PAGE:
Due to the construction of small hydropower plants, there is a problem with water supply in many villages in the country, which prevents their citizens from exercising the right to clean and safe drinking water.
Ana Cholovik Leshoska
The last decades have seen an enormous increase in the number of concessions granted for the use of water resources for the production of electricity with small hydropower plants. This trend is observed not only in North Macedonia but also in the countries of the Western Balkans, where a total of over 3000 such projects are planned, and 1400 are already in operation. Partly due to the policy of increasing the share of renewable energy in the energy mix, and mainly due to financial incentives, the business of building small hydropower plants is experiencing growth in the region.
But despite their renewable nature, because water is considered a renewable energy source, small hydropower plants are not sustainable. The damages from these projects are known in our country, but also in the neighboring countries. Due to the intrusions on the riverbeds, often the rivers and the riparian vegetation and habitats, as well as the whole wildlife in them suffer huge damages and are in constant danger of extinction. In addition, the construction of small hydropower plants and their access roads create erosion and landslides that cause irreversible damage to the unique relief structures in the gorges, and pose a great risk in times of heavy rains and floods. The construction of access roads to the most hidden parts of the mountains and forests enables poaching, illegal logging, wildlife disturbance and the construction of solid structures in areas that have been long planned for protection. This is a particular problem in the case of our protected areas.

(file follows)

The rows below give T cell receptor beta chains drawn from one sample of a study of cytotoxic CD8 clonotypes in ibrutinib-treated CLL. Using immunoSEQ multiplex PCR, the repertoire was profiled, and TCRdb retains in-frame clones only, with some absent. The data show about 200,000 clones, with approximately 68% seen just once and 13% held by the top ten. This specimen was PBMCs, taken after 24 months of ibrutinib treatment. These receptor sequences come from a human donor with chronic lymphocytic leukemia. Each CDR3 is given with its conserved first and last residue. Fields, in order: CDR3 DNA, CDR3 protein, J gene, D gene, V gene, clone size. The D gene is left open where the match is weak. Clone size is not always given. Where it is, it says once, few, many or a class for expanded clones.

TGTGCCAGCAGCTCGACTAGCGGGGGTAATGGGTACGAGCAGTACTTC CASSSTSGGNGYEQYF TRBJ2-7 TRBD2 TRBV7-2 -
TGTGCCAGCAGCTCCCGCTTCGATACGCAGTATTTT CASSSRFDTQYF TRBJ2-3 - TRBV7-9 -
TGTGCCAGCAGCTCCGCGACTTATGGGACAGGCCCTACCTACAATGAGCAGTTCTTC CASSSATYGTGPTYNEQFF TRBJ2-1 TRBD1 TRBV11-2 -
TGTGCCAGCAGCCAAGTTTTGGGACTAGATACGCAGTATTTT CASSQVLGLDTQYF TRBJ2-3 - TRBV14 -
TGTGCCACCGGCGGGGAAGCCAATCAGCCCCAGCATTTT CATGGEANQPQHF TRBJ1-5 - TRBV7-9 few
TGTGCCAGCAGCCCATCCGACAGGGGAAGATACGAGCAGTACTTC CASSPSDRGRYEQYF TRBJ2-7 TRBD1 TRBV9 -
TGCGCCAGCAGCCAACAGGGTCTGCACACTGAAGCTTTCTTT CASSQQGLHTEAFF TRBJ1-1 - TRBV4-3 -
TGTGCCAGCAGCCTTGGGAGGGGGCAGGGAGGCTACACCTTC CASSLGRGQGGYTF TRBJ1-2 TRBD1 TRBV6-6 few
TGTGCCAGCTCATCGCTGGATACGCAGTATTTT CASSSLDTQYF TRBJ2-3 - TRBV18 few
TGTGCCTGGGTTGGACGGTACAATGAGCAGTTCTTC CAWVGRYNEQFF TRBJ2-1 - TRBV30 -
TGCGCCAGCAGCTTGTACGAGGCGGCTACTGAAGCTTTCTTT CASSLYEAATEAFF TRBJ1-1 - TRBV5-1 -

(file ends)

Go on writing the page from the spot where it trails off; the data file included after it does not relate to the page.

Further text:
In our country there is no appropriate legal framework for ecological flow of rivers that will prevent the drying of rivers and the destruction of ecosystems from the operation of small hydropower plants. Instead of complete environmental impact assessment studies, government agencies require environmental reports from the investors. These reports do not provide a good assessment of the terrain and ecosystems, give insufficient number and quality of safeguards, and do not provide public consultation.
At the same time, due to the construction of small hydropower plants, there is a problem with water supply in many villages in the country, which prevents their citizens from exercising the right to clean and safe drinking water.
So far, over 90 small hydropower plants have been built in the country, and at least 20 more are under construction. Citizens, through electricity bills, pay for subsidies to producers of electricity from renewable sources. With this, most of these funds end up with investors in small hydropower plants. Due to such incentives, the construction of small hydropower plants is on the rise. Interestingly, the Government’s program for the period 2020-2024 announced the introduction of a ban on the construction of small hydropower plants in protected areas, but did not announce the abolition of subsidies. This contradiction is evident with the recent decisions to extend the concession agreements for hydropower plants in the Mavrovo National Park, where the nature and the residents of the local population are seriously affected by them.
Ana Cholovik Leshoska, Macedonian biologist, who, since 2011, has been campaigning against the construction of dams for hydroelectric power generation in the Mavrovo National Park, in order to protect endangered species.